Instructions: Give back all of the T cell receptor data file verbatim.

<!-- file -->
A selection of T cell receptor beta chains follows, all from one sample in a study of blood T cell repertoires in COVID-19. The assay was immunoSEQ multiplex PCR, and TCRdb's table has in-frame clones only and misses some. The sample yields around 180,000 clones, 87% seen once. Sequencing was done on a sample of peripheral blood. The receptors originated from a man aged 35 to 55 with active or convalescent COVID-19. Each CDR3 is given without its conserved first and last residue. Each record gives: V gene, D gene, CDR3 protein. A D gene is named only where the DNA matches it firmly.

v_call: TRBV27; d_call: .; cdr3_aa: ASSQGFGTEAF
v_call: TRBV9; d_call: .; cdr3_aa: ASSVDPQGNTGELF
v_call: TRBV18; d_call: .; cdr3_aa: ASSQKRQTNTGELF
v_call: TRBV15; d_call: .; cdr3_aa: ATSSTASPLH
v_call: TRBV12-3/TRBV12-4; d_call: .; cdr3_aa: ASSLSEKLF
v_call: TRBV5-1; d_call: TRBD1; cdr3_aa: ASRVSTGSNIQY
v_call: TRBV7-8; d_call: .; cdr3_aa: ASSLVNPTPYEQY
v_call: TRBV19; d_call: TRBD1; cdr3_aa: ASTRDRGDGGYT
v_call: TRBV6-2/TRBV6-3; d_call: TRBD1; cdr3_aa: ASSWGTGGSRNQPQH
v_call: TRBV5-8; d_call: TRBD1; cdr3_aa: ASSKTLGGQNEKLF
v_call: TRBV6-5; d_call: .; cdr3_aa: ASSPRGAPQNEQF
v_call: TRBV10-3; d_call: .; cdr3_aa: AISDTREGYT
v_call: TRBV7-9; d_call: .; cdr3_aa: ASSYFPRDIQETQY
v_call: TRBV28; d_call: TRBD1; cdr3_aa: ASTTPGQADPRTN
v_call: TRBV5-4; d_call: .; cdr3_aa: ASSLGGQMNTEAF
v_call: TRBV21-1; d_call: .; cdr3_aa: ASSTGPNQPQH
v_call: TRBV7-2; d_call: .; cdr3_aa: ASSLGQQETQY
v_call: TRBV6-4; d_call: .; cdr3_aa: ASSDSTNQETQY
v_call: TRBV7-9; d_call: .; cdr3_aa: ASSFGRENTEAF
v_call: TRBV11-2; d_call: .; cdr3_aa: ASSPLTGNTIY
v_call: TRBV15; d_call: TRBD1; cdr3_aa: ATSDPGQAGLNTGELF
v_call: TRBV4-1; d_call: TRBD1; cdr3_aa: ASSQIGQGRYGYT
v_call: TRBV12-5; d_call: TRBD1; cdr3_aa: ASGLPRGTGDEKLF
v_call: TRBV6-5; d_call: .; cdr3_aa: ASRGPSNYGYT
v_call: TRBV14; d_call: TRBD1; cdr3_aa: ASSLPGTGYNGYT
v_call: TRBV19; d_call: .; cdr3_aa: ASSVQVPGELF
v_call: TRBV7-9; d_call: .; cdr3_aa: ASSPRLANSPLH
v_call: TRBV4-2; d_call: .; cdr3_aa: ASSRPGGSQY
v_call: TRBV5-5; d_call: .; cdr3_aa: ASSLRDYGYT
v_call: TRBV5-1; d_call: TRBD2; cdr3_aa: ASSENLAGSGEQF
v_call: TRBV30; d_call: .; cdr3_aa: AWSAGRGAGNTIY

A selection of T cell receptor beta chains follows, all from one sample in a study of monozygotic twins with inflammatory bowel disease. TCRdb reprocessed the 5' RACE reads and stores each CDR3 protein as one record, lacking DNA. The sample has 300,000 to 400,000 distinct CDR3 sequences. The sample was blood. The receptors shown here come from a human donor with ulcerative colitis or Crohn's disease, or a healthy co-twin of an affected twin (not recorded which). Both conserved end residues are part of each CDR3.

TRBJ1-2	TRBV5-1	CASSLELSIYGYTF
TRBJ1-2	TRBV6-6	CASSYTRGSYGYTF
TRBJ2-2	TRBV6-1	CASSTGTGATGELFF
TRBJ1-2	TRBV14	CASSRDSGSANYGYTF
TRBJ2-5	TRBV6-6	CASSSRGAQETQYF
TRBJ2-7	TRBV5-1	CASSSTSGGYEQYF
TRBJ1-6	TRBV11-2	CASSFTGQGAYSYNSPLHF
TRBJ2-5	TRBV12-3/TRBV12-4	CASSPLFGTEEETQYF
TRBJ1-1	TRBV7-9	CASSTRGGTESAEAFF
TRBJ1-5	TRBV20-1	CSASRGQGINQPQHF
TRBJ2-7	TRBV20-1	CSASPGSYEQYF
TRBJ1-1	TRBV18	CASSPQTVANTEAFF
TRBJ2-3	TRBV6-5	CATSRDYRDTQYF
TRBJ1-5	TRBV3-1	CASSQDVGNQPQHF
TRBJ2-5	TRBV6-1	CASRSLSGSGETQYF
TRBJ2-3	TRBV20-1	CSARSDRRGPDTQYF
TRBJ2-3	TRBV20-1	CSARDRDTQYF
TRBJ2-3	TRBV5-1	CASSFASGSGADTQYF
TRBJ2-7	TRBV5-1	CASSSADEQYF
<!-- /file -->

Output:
A selection of T cell receptor beta chains follows, all from one sample in a study of blood T cell repertoires in COVID-19. The assay was immunoSEQ multiplex PCR, and TCRdb's table has in-frame clones only and misses some. The sample yields around 180,000 clones, 87% seen once. Sequencing was done on a sample of peripheral blood. The receptors originated from a man aged 35 to 55 with active or convalescent COVID-19. Each CDR3 is given without its conserved first and last residue. Each record gives: V gene, D gene, CDR3 protein. A D gene is named only where the DNA matches it firmly.

v_call: TRBV27; d_call: .; cdr3_aa: ASSQGFGTEAF
v_call: TRBV9; d_call: .; cdr3_aa: ASSVDPQGNTGELF
v_call: TRBV18; d_call: .; cdr3_aa: ASSQKRQTNTGELF
v_call: TRBV15; d_call: .; cdr3_aa: ATSSTASPLH
v_call: TRBV12-3/TRBV12-4; d_call: .; cdr3_aa: ASSLSEKLF
v_call: TRBV5-1; d_call: TRBD1; cdr3_aa: ASRVSTGSNIQY
v_call: TRBV7-8; d_call: .; cdr3_aa: ASSLVNPTPYEQY
v_call: TRBV19; d_call: TRBD1; cdr3_aa: ASTRDRGDGGYT
v_call: TRBV6-2/TRBV6-3; d_call: TRBD1; cdr3_aa: ASSWGTGGSRNQPQH
v_call: TRBV5-8; d_call: TRBD1; cdr3_aa: ASSKTLGGQNEKLF
v_call: TRBV6-5; d_call: .; cdr3_aa: ASSPRGAPQNEQF
v_call: TRBV10-3; d_call: .; cdr3_aa: AISDTREGYT
v_call: TRBV7-9; d_call: .; cdr3_aa: ASSYFPRDIQETQY
v_call: TRBV28; d_call: TRBD1; cdr3_aa: ASTTPGQADPRTN
v_call: TRBV5-4; d_call: .; cdr3_aa: ASSLGGQMNTEAF
v_call: TRBV21-1; d_call: .; cdr3_aa: ASSTGPNQPQH
v_call: TRBV7-2; d_call: .; cdr3_aa: ASSLGQQETQY
v_call: TRBV6-4; d_call: .; cdr3_aa: ASSDSTNQETQY
v_call: TRBV7-9; d_call: .; cdr3_aa: ASSFGRENTEAF
v_call: TRBV11-2; d_call: .; cdr3_aa: ASSPLTGNTIY
v_call: TRBV15; d_call: TRBD1; cdr3_aa: ATSDPGQAGLNTGELF
v_call: TRBV4-1; d_call: TRBD1; cdr3_aa: ASSQIGQGRYGYT
v_call: TRBV12-5; d_call: TRBD1; cdr3_aa: ASGLPRGTGDEKLF
v_call: TRBV6-5; d_call: .; cdr3_aa: ASRGPSNYGYT
v_call: TRBV14; d_call: TRBD1; cdr3_aa: ASSLPGTGYNGYT
v_call: TRBV19; d_call: .; cdr3_aa: ASSVQVPGELF
v_call: TRBV7-9; d_call: .; cdr3_aa: ASSPRLANSPLH
v_call: TRBV4-2; d_call: .; cdr3_aa: ASSRPGGSQY
v_call: TRBV5-5; d_call: .; cdr3_aa: ASSLRDYGYT
v_call: TRBV5-1; d_call: TRBD2; cdr3_aa: ASSENLAGSGEQF
v_call: TRBV30; d_call: .; cdr3_aa: AWSAGRGAGNTIY

A selection of T cell receptor beta chains follows, all from one sample in a study of monozygotic twins with inflammatory bowel disease. TCRdb reprocessed the 5' RACE reads and stores each CDR3 protein as one record, lacking DNA. The sample has 300,000 to 400,000 distinct CDR3 sequences. The sample was blood. The receptors shown here come from a human donor with ulcerative colitis or Crohn's disease, or a healthy co-twin of an affected twin (not recorded which). Both conserved end residues are part of each CDR3.

TRBJ1-2	TRBV5-1	CASSLELSIYGYTF
TRBJ1-2	TRBV6-6	CASSYTRGSYGYTF
TRBJ2-2	TRBV6-1	CASSTGTGATGELFF
TRBJ1-2	TRBV14	CASSRDSGSANYGYTF
TRBJ2-5	TRBV6-6	CASSSRGAQETQYF
TRBJ2-7	TRBV5-1	CASSSTSGGYEQYF
TRBJ1-6	TRBV11-2	CASSFTGQGAYSYNSPLHF
TRBJ2-5	TRBV12-3/TRBV12-4	CASSPLFGTEEETQYF
TRBJ1-1	TRBV7-9	CASSTRGGTESAEAFF
TRBJ1-5	TRBV20-1	CSASRGQGINQPQHF
TRBJ2-7	TRBV20-1	CSASPGSYEQYF
TRBJ1-1	TRBV18	CASSPQTVANTEAFF
TRBJ2-3	TRBV6-5	CATSRDYRDTQYF
TRBJ1-5	TRBV3-1	CASSQDVGNQPQHF
TRBJ2-5	TRBV6-1	CASRSLSGSGETQYF
TRBJ2-3	TRBV20-1	CSARSDRRGPDTQYF
TRBJ2-3	TRBV20-1	CSARDRDTQYF
TRBJ2-3	TRBV5-1	CASSFASGSGADTQYF
TRBJ2-7	TRBV5-1	CASSSADEQYF